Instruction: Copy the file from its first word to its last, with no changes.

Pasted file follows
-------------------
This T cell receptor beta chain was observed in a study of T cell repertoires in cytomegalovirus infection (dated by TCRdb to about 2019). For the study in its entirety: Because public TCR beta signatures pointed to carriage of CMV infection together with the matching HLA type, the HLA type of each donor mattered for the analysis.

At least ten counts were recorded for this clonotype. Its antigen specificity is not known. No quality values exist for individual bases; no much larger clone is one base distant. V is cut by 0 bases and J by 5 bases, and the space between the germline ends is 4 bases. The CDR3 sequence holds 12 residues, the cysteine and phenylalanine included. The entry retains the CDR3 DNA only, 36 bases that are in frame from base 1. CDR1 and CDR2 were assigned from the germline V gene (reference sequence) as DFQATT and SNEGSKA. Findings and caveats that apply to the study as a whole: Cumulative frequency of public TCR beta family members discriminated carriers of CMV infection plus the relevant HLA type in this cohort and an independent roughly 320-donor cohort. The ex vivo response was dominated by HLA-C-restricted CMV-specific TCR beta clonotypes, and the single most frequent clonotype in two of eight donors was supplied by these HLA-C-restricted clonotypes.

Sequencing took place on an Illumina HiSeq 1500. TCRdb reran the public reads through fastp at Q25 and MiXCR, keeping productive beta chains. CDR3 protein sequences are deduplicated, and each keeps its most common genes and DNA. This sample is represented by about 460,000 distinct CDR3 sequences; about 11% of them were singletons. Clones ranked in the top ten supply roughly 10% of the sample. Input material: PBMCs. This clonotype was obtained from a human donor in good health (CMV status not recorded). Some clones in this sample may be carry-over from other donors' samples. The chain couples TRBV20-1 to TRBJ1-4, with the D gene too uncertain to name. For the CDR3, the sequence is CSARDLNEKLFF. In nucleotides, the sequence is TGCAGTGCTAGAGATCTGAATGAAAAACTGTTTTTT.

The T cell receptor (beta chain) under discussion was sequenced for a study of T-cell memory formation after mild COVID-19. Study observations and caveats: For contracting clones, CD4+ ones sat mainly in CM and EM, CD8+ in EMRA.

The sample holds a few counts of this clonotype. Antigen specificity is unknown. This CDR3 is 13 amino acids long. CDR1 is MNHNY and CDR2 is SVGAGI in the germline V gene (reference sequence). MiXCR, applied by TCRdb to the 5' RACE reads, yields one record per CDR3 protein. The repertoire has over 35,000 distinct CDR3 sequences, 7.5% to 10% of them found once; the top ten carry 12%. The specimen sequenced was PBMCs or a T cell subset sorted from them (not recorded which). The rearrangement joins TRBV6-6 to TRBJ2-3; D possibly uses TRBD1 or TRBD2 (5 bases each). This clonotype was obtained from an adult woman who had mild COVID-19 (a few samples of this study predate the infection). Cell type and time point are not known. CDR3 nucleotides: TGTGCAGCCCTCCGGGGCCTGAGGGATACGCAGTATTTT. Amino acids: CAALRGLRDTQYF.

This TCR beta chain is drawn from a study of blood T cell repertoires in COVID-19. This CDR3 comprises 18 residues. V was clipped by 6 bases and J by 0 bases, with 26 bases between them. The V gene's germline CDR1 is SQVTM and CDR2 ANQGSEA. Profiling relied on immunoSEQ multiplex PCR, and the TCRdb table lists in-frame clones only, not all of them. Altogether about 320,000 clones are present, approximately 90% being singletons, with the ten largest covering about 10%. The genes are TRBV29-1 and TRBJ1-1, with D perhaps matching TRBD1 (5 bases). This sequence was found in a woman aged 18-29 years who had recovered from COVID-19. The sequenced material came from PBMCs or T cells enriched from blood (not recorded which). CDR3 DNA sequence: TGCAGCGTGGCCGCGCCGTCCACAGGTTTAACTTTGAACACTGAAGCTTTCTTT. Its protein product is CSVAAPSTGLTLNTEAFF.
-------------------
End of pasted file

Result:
This T cell receptor beta chain was observed in a study of T cell repertoires in cytomegalovirus infection (dated by TCRdb to about 2019). For the study in its entirety: Because public TCR beta signatures pointed to carriage of CMV infection together with the matching HLA type, the HLA type of each donor mattered for the analysis.

At least ten counts were recorded for this clonotype. Its antigen specificity is not known. No quality values exist for individual bases; no much larger clone is one base distant. V is cut by 0 bases and J by 5 bases, and the space between the germline ends is 4 bases. The CDR3 sequence holds 12 residues, the cysteine and phenylalanine included. The entry retains the CDR3 DNA only, 36 bases that are in frame from base 1. CDR1 and CDR2 were assigned from the germline V gene (reference sequence) as DFQATT and SNEGSKA. Findings and caveats that apply to the study as a whole: Cumulative frequency of public TCR beta family members discriminated carriers of CMV infection plus the relevant HLA type in this cohort and an independent roughly 320-donor cohort. The ex vivo response was dominated by HLA-C-restricted CMV-specific TCR beta clonotypes, and the single most frequent clonotype in two of eight donors was supplied by these HLA-C-restricted clonotypes.

Sequencing took place on an Illumina HiSeq 1500. TCRdb reran the public reads through fastp at Q25 and MiXCR, keeping productive beta chains. CDR3 protein sequences are deduplicated, and each keeps its most common genes and DNA. This sample is represented by about 460,000 distinct CDR3 sequences; about 11% of them were singletons. Clones ranked in the top ten supply roughly 10% of the sample. Input material: PBMCs. This clonotype was obtained from a human donor in good health (CMV status not recorded). Some clones in this sample may be carry-over from other donors' samples. The chain couples TRBV20-1 to TRBJ1-4, with the D gene too uncertain to name. For the CDR3, the sequence is CSARDLNEKLFF. In nucleotides, the sequence is TGCAGTGCTAGAGATCTGAATGAAAAACTGTTTTTT.

The T cell receptor (beta chain) under discussion was sequenced for a study of T-cell memory formation after mild COVID-19. Study observations and caveats: For contracting clones, CD4+ ones sat mainly in CM and EM, CD8+ in EMRA.

The sample holds a few counts of this clonotype. Antigen specificity is unknown. This CDR3 is 13 amino acids long. CDR1 is MNHNY and CDR2 is SVGAGI in the germline V gene (reference sequence). MiXCR, applied by TCRdb to the 5' RACE reads, yields one record per CDR3 protein. The repertoire has over 35,000 distinct CDR3 sequences, 7.5% to 10% of them found once; the top ten carry 12%. The specimen sequenced was PBMCs or a T cell subset sorted from them (not recorded which). The rearrangement joins TRBV6-6 to TRBJ2-3; D possibly uses TRBD1 or TRBD2 (5 bases each). This clonotype was obtained from an adult woman who had mild COVID-19 (a few samples of this study predate the infection). Cell type and time point are not known. CDR3 nucleotides: TGTGCAGCCCTCCGGGGCCTGAGGGATACGCAGTATTTT. Amino acids: CAALRGLRDTQYF.

This TCR beta chain is drawn from a study of blood T cell repertoires in COVID-19. This CDR3 comprises 18 residues. V was clipped by 6 bases and J by 0 bases, with 26 bases between them. The V gene's germline CDR1 is SQVTM and CDR2 ANQGSEA. Profiling relied on immunoSEQ multiplex PCR, and the TCRdb table lists in-frame clones only, not all of them. Altogether about 320,000 clones are present, approximately 90% being singletons, with the ten largest covering about 10%. The genes are TRBV29-1 and TRBJ1-1, with D perhaps matching TRBD1 (5 bases). This sequence was found in a woman aged 18-29 years who had recovered from COVID-19. The sequenced material came from PBMCs or T cells enriched from blood (not recorded which). CDR3 DNA sequence: TGCAGCGTGGCCGCGCCGTCCACAGGTTTAACTTTGAACACTGAAGCTTTCTTT. Its protein product is CSVAAPSTGLTLNTEAFF.